Article Date: 11/1/2006

fix this practice
Collect What You're Due

A lax collection policy could leave your practice unable to stay afloat.

RICHARD S. KATTOUF, O.D., D.O.S.

Q: My 15-year-old practice is growing, yet my cash flow is always a problem. In reviewing my accounts receivable, it seems very high. Please help

Dr. Z. Schula via Email

A: If an owner has check and balance systems in place and keen awareness skills, this should not occur. The common causes and solution of poor cash flow are as follows:

Optometrists practicing in fear of the patient. These doctors are afraid patients will leave the practice if they are subjected to fair rules of collecting fees. I perform consulting services for M.D.s, dentists, chiropractors and podiatrists and this collection issue is almost non-existent. I hate to voice this thought, but many O.D.s have low professional self-esteem. These are learned behavioral patterns that you first must recognize and admit. Once the realization wakes you up, it's critical to alert each family in your database confirming your new collection policy.

In these practices, the doctor hangs around the front desk, giving patients the opportunity to ask him directly if the office "can bill them later." O.D.s who put themselves in this situation almost always cave in to the patient's request. Remember:

1. Don't stay near the front desk when your patient is paying fees.

2. If patients ask in the exam room if the office can bill them later, answer: "The front desk staff handles all financial matters."

� Outstanding bills. When evaluating clients' accounts receivable I commonly find huge amounts of money outstanding from medical procedures. If you are contracted with a managed care medical carrier, collect the co-pay in full at each visit. If it's an open medical plan (not managed care), your staff should call for prior authorization to determine if and what the company pays. Attempt to determine if the deductible has been met. If your staff has any doubt about the eligibility of a patient, collect. My consulting company has been exposed to these situations so often, I have learned this caveat: For every ten patients who leave your office owing money, six will become a collection problem.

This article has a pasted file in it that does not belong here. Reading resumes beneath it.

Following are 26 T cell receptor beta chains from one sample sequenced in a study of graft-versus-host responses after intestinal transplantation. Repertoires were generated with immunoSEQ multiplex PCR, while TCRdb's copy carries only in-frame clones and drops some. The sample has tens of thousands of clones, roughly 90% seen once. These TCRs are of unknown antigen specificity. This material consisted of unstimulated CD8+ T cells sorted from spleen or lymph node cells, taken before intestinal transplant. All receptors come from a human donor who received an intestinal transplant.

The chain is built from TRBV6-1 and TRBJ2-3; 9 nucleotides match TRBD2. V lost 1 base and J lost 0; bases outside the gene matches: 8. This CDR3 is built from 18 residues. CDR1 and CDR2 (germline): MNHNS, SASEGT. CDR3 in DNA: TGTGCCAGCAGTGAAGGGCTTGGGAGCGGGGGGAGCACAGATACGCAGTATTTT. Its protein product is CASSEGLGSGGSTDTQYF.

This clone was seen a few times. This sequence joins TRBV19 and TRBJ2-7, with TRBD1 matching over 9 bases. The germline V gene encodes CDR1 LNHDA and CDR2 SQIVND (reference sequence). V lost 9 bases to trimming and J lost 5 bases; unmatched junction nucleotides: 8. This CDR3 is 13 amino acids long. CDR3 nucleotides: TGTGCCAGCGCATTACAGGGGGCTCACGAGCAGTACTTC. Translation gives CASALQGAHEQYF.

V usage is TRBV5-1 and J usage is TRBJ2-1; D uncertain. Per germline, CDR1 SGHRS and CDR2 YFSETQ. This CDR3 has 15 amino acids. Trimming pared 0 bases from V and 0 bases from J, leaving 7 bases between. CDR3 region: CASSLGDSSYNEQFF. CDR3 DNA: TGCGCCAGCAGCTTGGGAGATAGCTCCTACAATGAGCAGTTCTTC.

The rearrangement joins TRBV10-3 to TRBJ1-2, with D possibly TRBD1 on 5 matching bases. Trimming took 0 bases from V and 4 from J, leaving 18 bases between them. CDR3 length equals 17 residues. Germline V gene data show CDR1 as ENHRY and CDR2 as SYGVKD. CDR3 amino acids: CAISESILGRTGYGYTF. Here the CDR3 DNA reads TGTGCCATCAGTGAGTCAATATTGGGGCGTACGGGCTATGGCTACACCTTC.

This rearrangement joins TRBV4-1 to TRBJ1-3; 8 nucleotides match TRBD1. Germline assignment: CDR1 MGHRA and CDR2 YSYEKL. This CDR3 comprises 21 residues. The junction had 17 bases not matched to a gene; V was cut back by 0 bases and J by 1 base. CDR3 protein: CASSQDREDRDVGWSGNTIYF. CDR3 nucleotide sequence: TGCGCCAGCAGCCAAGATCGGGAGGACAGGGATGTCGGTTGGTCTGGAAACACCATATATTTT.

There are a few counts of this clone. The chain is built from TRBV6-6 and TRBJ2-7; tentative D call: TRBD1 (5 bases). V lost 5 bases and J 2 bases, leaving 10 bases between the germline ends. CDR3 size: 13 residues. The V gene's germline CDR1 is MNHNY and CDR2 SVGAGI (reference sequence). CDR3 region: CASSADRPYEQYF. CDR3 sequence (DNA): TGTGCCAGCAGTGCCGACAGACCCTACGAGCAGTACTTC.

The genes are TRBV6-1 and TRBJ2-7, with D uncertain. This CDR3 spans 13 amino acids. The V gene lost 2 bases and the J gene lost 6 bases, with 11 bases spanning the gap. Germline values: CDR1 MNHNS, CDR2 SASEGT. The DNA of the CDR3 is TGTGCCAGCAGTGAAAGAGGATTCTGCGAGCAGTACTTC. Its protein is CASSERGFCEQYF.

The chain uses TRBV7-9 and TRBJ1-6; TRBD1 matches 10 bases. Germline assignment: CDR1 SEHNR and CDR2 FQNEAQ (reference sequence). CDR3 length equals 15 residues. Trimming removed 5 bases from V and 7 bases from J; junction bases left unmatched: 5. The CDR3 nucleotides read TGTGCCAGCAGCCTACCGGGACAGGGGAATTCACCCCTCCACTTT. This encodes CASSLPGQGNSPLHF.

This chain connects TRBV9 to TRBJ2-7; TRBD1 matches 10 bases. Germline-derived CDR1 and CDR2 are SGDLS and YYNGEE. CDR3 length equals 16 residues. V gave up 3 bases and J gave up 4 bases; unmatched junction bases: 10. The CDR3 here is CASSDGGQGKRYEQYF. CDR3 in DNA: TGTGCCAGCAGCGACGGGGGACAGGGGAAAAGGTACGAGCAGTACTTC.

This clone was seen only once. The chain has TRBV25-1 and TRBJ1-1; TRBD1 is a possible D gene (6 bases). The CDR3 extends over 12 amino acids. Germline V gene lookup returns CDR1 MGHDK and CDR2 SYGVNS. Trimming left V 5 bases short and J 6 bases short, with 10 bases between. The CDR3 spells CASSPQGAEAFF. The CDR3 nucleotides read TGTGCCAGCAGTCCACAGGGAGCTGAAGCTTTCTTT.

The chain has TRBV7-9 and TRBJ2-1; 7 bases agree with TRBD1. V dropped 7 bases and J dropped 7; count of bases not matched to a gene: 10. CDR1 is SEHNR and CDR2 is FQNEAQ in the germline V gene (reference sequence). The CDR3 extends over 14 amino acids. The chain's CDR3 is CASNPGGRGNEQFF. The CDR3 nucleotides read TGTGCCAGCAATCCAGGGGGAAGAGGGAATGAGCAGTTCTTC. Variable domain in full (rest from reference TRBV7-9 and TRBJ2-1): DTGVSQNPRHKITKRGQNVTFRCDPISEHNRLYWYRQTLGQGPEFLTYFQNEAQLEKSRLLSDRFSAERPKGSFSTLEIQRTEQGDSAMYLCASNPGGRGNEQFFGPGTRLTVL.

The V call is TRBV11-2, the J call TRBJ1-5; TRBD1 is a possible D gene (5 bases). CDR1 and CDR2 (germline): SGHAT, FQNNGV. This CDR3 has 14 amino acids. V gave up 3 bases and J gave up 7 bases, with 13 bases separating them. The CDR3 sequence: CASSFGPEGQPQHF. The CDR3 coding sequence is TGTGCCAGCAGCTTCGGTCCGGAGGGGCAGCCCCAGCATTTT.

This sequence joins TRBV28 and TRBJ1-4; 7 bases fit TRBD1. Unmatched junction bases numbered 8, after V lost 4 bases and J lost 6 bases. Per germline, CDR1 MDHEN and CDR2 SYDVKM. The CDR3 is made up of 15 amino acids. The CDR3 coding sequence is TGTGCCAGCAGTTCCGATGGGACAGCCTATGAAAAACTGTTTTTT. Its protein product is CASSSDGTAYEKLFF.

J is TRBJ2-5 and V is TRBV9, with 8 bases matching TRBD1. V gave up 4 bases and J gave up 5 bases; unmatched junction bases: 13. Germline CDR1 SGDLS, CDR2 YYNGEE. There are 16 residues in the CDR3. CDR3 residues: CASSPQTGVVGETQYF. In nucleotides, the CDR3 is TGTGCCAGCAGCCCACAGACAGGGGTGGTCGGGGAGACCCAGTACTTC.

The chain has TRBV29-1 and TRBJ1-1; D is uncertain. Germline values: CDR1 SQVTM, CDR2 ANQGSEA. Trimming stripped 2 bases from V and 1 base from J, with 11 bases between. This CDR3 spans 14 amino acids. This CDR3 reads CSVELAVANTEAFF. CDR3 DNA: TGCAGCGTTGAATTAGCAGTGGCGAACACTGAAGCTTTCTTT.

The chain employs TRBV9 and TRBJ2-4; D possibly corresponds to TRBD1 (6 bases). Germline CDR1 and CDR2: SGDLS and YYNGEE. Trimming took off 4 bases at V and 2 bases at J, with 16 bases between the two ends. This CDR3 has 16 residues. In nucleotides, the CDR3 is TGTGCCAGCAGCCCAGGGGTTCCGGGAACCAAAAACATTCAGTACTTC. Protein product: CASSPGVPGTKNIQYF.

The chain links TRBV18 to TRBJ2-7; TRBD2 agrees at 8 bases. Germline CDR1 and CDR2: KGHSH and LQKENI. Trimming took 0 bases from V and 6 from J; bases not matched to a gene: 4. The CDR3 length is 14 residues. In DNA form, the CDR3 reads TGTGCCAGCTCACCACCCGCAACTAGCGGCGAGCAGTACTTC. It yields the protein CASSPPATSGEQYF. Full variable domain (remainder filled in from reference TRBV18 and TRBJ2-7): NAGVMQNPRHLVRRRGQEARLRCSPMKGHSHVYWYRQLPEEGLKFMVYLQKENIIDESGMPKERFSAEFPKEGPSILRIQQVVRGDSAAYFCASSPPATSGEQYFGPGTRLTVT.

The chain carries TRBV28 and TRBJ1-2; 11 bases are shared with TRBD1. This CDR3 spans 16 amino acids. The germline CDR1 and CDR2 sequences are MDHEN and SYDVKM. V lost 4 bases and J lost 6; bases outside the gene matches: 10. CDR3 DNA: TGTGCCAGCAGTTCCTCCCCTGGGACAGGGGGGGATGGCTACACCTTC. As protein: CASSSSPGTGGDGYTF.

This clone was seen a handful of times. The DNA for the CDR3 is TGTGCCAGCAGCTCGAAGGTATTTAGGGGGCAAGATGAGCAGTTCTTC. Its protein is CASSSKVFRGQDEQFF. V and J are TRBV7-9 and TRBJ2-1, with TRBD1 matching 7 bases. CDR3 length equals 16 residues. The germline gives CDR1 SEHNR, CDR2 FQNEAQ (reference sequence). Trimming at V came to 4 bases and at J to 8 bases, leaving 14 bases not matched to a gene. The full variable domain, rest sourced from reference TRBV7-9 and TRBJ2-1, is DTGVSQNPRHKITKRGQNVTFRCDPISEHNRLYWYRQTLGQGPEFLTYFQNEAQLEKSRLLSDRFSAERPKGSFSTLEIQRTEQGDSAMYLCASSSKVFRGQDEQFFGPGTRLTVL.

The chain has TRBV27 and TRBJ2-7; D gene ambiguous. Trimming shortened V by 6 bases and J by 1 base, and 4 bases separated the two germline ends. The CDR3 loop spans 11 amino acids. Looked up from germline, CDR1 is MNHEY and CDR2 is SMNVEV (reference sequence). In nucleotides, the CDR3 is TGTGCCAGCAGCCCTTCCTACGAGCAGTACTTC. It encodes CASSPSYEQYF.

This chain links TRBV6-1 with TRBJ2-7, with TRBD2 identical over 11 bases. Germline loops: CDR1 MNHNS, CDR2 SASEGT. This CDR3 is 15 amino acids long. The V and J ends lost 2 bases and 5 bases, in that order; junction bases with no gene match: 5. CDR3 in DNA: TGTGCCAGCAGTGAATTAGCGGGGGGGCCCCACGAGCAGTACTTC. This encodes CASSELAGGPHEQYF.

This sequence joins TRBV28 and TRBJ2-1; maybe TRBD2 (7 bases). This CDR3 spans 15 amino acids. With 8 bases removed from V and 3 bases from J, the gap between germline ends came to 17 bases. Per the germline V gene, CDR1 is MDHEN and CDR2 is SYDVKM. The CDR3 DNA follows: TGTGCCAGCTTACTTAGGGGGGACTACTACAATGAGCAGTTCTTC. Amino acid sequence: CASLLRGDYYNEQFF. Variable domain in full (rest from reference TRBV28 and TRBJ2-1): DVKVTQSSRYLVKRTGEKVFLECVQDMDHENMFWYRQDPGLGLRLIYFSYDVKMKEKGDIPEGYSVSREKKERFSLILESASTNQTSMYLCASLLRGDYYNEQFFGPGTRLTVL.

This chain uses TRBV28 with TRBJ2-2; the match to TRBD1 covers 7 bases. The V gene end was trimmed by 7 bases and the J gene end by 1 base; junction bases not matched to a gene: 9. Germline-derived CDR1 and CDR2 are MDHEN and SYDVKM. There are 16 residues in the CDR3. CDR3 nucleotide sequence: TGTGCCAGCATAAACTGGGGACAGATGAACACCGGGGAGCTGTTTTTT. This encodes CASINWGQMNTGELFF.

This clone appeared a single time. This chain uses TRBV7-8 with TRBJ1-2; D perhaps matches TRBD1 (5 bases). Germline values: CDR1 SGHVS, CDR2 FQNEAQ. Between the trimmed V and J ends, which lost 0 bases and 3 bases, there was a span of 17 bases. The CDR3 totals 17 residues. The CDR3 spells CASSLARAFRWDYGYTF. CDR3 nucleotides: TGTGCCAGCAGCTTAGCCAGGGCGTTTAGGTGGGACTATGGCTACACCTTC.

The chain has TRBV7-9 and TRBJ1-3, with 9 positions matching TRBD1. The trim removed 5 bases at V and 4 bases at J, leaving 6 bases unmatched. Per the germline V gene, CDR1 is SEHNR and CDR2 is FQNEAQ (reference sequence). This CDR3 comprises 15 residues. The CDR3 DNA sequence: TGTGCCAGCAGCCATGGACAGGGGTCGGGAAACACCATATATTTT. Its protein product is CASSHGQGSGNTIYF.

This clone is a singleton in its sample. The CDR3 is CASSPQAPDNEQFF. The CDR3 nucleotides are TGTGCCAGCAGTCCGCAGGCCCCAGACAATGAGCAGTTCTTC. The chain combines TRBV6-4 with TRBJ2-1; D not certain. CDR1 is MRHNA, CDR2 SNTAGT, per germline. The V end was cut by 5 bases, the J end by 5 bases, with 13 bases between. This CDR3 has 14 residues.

Overriding collections policy. Doctors, do not make the mistake of developing a policy on collection and then constantly override your staff. This leads to low morale and high turnover. Your staff perceives that if you break this policy, you won't support them in other standard operating procedures.

Don't loan services

Brothers and sisters in optometry, wake up. You are not a bank. When you allow a patient to leave your office owing you money, in essence, you have made a loan (many times with no interest). I.B.M. states that it costs you $2.50 to send one statement. In 2006, consumers believe if they fill out an insurance form and the insurance didn't pay you, it's between you and the insurance company. They can't call a contact lens retailer and place an order without paying in full. Patients don't leave a corporate practice without paying. The only way a lax collection policy distinguishes you is that you can't pay bills on time.

As the owner, you must be the steward of the money. You have a responsibility to your family, staff, vendors and organization. Set the policies, enforce them, be aware of finances, evaluate accounts receivable monthly and enjoy a less stressful career.

DR. KATTOUF IS PRESIDENT AND FOUNDER OF TWO MANAGEMENT AND CONSULTING COMPANIES. FOR INFORMATION, CALL (800) 745-EYES OR E-MAIL HIM AT  ADVANCEDEYECARE@HOTMAIL.COM. THE INFORMATION IN THIS COLUMN IS BASED ON ACTUAL CONSULTING FILES.



Optometric Management, Issue: November 2006